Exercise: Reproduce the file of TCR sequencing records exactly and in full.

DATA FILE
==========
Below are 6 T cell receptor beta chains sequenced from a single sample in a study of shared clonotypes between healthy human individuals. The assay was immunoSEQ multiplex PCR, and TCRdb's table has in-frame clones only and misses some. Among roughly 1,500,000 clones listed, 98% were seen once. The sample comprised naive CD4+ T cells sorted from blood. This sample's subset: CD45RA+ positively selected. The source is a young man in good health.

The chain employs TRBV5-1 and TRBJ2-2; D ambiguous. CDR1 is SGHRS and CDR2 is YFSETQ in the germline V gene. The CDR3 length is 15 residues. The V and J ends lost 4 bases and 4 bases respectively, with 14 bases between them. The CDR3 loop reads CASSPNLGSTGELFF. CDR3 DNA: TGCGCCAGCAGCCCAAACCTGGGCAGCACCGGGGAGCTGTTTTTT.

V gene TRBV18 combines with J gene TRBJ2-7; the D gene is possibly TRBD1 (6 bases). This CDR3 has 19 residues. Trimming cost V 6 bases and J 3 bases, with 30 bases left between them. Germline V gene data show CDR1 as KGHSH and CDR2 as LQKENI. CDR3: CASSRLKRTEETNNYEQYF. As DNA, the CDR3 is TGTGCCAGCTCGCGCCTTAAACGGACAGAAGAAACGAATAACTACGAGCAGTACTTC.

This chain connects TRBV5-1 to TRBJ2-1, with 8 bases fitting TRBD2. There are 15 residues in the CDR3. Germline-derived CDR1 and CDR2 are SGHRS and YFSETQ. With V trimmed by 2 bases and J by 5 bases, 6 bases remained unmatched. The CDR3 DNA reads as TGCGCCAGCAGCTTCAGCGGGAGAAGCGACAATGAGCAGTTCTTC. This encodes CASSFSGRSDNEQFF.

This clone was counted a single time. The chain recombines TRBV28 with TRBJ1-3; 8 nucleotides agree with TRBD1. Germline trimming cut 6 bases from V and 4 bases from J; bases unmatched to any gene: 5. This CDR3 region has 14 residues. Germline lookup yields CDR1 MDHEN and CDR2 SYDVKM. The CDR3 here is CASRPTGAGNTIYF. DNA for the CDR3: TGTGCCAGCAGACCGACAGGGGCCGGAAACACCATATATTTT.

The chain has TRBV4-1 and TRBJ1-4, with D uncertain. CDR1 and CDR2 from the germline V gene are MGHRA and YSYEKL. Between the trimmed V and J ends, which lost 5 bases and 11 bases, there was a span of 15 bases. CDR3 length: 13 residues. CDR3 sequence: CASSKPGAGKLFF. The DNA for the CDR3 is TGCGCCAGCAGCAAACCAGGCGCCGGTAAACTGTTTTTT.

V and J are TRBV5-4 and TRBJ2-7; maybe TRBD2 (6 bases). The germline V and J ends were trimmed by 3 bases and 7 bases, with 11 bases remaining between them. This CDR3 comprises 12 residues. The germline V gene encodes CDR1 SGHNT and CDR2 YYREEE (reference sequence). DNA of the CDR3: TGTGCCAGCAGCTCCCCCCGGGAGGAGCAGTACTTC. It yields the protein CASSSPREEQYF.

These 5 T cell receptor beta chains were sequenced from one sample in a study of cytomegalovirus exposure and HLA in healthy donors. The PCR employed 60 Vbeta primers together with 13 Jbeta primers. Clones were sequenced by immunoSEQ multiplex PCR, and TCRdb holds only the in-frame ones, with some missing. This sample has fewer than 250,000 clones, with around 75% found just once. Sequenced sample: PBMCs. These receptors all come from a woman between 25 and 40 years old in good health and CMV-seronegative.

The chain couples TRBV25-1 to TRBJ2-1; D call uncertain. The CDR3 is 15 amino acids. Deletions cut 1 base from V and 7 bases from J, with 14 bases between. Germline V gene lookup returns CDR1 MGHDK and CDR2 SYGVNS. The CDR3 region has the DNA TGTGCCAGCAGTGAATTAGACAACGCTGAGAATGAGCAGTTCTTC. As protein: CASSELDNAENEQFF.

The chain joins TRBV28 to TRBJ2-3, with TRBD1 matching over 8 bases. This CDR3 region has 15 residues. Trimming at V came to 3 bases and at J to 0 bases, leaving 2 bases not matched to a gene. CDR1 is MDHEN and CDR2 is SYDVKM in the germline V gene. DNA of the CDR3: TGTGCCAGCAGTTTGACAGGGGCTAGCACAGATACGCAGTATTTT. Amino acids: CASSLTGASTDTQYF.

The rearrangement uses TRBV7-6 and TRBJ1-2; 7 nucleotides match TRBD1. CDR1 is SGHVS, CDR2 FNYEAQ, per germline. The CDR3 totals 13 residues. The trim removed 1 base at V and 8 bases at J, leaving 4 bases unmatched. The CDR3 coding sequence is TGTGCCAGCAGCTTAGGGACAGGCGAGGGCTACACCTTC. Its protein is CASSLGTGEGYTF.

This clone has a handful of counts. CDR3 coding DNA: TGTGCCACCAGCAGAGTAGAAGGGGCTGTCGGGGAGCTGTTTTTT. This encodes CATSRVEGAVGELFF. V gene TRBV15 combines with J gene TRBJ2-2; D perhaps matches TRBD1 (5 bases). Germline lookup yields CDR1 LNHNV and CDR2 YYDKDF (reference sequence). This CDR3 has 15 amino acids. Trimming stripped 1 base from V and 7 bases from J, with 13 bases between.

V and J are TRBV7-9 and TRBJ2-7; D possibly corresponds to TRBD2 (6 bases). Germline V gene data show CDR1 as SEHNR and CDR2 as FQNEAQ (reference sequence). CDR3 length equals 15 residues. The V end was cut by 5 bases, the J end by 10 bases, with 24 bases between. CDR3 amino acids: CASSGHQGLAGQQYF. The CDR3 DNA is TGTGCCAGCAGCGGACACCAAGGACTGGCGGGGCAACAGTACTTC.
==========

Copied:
Below are 6 T cell receptor beta chains sequenced from a single sample in a study of shared clonotypes between healthy human individuals. The assay was immunoSEQ multiplex PCR, and TCRdb's table has in-frame clones only and misses some. Among roughly 1,500,000 clones listed, 98% were seen once. The sample comprised naive CD4+ T cells sorted from blood. This sample's subset: CD45RA+ positively selected. The source is a young man in good health.

The chain employs TRBV5-1 and TRBJ2-2; D ambiguous. CDR1 is SGHRS and CDR2 is YFSETQ in the germline V gene. The CDR3 length is 15 residues. The V and J ends lost 4 bases and 4 bases respectively, with 14 bases between them. The CDR3 loop reads CASSPNLGSTGELFF. CDR3 DNA: TGCGCCAGCAGCCCAAACCTGGGCAGCACCGGGGAGCTGTTTTTT.

V gene TRBV18 combines with J gene TRBJ2-7; the D gene is possibly TRBD1 (6 bases). This CDR3 has 19 residues. Trimming cost V 6 bases and J 3 bases, with 30 bases left between them. Germline V gene data show CDR1 as KGHSH and CDR2 as LQKENI. CDR3: CASSRLKRTEETNNYEQYF. As DNA, the CDR3 is TGTGCCAGCTCGCGCCTTAAACGGACAGAAGAAACGAATAACTACGAGCAGTACTTC.

This chain connects TRBV5-1 to TRBJ2-1, with 8 bases fitting TRBD2. There are 15 residues in the CDR3. Germline-derived CDR1 and CDR2 are SGHRS and YFSETQ. With V trimmed by 2 bases and J by 5 bases, 6 bases remained unmatched. The CDR3 DNA reads as TGCGCCAGCAGCTTCAGCGGGAGAAGCGACAATGAGCAGTTCTTC. This encodes CASSFSGRSDNEQFF.

This clone was counted a single time. The chain recombines TRBV28 with TRBJ1-3; 8 nucleotides agree with TRBD1. Germline trimming cut 6 bases from V and 4 bases from J; bases unmatched to any gene: 5. This CDR3 region has 14 residues. Germline lookup yields CDR1 MDHEN and CDR2 SYDVKM. The CDR3 here is CASRPTGAGNTIYF. DNA for the CDR3: TGTGCCAGCAGACCGACAGGGGCCGGAAACACCATATATTTT.

The chain has TRBV4-1 and TRBJ1-4, with D uncertain. CDR1 and CDR2 from the germline V gene are MGHRA and YSYEKL. Between the trimmed V and J ends, which lost 5 bases and 11 bases, there was a span of 15 bases. CDR3 length: 13 residues. CDR3 sequence: CASSKPGAGKLFF. The DNA for the CDR3 is TGCGCCAGCAGCAAACCAGGCGCCGGTAAACTGTTTTTT.

V and J are TRBV5-4 and TRBJ2-7; maybe TRBD2 (6 bases). The germline V and J ends were trimmed by 3 bases and 7 bases, with 11 bases remaining between them. This CDR3 comprises 12 residues. The germline V gene encodes CDR1 SGHNT and CDR2 YYREEE (reference sequence). DNA of the CDR3: TGTGCCAGCAGCTCCCCCCGGGAGGAGCAGTACTTC. It yields the protein CASSSPREEQYF.

These 5 T cell receptor beta chains were sequenced from one sample in a study of cytomegalovirus exposure and HLA in healthy donors. The PCR employed 60 Vbeta primers together with 13 Jbeta primers. Clones were sequenced by immunoSEQ multiplex PCR, and TCRdb holds only the in-frame ones, with some missing. This sample has fewer than 250,000 clones, with around 75% found just once. Sequenced sample: PBMCs. These receptors all come from a woman between 25 and 40 years old in good health and CMV-seronegative.

The chain couples TRBV25-1 to TRBJ2-1; D call uncertain. The CDR3 is 15 amino acids. Deletions cut 1 base from V and 7 bases from J, with 14 bases between. Germline V gene lookup returns CDR1 MGHDK and CDR2 SYGVNS. The CDR3 region has the DNA TGTGCCAGCAGTGAATTAGACAACGCTGAGAATGAGCAGTTCTTC. As protein: CASSELDNAENEQFF.

The chain joins TRBV28 to TRBJ2-3, with TRBD1 matching over 8 bases. This CDR3 region has 15 residues. Trimming at V came to 3 bases and at J to 0 bases, leaving 2 bases not matched to a gene. CDR1 is MDHEN and CDR2 is SYDVKM in the germline V gene. DNA of the CDR3: TGTGCCAGCAGTTTGACAGGGGCTAGCACAGATACGCAGTATTTT. Amino acids: CASSLTGASTDTQYF.

The rearrangement uses TRBV7-6 and TRBJ1-2; 7 nucleotides match TRBD1. CDR1 is SGHVS, CDR2 FNYEAQ, per germline. The CDR3 totals 13 residues. The trim removed 1 base at V and 8 bases at J, leaving 4 bases unmatched. The CDR3 coding sequence is TGTGCCAGCAGCTTAGGGACAGGCGAGGGCTACACCTTC. Its protein is CASSLGTGEGYTF.

This clone has a handful of counts. CDR3 coding DNA: TGTGCCACCAGCAGAGTAGAAGGGGCTGTCGGGGAGCTGTTTTTT. This encodes CATSRVEGAVGELFF. V gene TRBV15 combines with J gene TRBJ2-2; D perhaps matches TRBD1 (5 bases). Germline lookup yields CDR1 LNHNV and CDR2 YYDKDF (reference sequence). This CDR3 has 15 amino acids. Trimming stripped 1 base from V and 7 bases from J, with 13 bases between.

V and J are TRBV7-9 and TRBJ2-7; D possibly corresponds to TRBD2 (6 bases). Germline V gene data show CDR1 as SEHNR and CDR2 as FQNEAQ (reference sequence). CDR3 length equals 15 residues. The V end was cut by 5 bases, the J end by 10 bases, with 24 bases between. CDR3 amino acids: CASSGHQGLAGQQYF. The CDR3 DNA is TGTGCCAGCAGCGGACACCAAGGACTGGCGGGGCAACAGTACTTC.